Loango tusk

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National Maritime Museum, First floor, The Atlantic gallery

This carved elephant tusk depicts African life and the arrival of the Europeans.

It was probably carved for sale to Europeans. Part of the story depicts the enslavement of Africans, who are shown being forcibly marched to the coast. 

Other scenes show a European delegation, a band of African musicians, and a man carrying an umbrella, which was a status object associated with trade with Europeans. Still more scenes show representations of animals, such as the one with two men drinking with a dog at their table. Animals like dogs and lizards are particularly linked to the supernatural in Kongo religion and represent the spiritual elements of life on the Loango coast.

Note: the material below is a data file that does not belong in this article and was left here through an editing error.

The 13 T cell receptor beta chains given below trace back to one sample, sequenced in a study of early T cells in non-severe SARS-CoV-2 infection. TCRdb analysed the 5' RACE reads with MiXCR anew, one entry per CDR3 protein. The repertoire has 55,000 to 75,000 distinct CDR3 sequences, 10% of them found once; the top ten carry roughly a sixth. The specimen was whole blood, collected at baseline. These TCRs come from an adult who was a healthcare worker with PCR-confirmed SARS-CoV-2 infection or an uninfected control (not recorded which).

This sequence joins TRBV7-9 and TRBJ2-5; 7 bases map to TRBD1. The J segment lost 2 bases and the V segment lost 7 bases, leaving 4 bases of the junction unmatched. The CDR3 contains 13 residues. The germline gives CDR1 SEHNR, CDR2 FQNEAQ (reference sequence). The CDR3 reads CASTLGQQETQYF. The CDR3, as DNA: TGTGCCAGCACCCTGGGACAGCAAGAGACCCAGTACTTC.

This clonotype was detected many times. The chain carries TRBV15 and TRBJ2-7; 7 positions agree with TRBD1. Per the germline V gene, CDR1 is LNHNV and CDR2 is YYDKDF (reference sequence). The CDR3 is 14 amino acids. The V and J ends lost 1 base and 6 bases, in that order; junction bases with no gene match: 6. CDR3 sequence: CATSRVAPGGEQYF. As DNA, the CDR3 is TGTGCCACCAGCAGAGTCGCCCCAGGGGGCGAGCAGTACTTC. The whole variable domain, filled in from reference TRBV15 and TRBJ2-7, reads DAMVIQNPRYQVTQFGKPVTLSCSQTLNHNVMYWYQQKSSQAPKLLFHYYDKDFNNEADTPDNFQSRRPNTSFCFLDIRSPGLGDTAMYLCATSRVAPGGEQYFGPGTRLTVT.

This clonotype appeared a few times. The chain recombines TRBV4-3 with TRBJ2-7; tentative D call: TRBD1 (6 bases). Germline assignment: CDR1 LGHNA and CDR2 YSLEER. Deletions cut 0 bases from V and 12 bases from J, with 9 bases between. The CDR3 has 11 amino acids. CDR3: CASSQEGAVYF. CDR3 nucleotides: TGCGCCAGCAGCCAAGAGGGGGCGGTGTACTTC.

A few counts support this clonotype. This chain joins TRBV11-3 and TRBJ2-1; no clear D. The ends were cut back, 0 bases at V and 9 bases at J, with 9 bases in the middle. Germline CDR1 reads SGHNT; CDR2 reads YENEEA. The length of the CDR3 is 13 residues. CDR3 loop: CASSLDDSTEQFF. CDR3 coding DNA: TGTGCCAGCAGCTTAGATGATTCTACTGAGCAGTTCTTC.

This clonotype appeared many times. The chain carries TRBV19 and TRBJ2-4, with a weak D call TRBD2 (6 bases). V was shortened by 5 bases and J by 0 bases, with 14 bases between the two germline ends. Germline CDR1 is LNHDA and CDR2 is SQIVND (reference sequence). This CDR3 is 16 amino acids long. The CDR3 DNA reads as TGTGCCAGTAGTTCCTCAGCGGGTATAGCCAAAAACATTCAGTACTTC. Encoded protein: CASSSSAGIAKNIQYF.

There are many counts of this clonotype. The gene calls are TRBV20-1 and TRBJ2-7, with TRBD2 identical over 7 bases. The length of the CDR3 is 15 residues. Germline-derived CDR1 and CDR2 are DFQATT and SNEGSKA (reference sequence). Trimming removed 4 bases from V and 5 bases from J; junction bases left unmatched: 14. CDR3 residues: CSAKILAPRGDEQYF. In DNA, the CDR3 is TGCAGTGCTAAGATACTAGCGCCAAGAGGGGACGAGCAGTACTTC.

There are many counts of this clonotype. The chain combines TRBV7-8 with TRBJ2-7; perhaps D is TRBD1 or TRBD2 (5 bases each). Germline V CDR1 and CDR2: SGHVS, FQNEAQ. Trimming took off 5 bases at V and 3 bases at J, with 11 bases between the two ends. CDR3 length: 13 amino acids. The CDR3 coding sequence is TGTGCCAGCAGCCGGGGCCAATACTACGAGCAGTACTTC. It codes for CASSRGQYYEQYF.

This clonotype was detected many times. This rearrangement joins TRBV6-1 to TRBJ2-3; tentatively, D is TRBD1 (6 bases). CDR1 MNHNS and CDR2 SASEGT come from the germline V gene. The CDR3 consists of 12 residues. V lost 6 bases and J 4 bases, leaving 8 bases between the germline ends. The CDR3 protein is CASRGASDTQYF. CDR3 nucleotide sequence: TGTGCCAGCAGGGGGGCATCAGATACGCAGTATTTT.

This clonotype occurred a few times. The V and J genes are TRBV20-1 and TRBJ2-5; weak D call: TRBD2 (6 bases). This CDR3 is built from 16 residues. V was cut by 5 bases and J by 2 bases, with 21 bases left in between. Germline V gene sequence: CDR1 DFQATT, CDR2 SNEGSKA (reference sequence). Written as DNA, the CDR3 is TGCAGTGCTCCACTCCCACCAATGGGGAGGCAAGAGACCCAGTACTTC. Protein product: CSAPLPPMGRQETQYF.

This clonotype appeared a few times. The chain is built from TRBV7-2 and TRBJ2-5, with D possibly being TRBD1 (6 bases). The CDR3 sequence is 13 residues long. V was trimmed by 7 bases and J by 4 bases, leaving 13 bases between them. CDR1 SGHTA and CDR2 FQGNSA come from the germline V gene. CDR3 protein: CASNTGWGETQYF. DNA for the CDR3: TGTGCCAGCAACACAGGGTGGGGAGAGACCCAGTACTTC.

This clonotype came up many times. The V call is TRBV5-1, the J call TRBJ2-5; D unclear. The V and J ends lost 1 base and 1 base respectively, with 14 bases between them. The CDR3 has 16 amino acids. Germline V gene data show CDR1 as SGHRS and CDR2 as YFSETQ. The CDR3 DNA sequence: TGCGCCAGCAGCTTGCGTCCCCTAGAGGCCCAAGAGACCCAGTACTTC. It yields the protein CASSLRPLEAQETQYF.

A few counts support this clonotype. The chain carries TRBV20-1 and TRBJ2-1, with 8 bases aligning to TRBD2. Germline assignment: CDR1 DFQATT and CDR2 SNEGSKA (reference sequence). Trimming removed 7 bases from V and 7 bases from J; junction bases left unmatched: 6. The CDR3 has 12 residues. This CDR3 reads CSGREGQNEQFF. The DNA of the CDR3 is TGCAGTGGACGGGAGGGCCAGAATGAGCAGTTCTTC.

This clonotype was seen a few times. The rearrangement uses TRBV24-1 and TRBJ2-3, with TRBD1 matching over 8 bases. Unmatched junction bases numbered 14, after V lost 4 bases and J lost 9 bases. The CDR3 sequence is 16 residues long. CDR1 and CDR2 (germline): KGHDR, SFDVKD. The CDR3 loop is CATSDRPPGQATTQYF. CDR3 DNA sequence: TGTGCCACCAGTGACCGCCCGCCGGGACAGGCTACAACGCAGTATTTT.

It was produced in the late 19th century, between Cape Lopez and the Zaire River in West Africa. Depending on the size, the carving of a single tusk could take between two and sixteen months.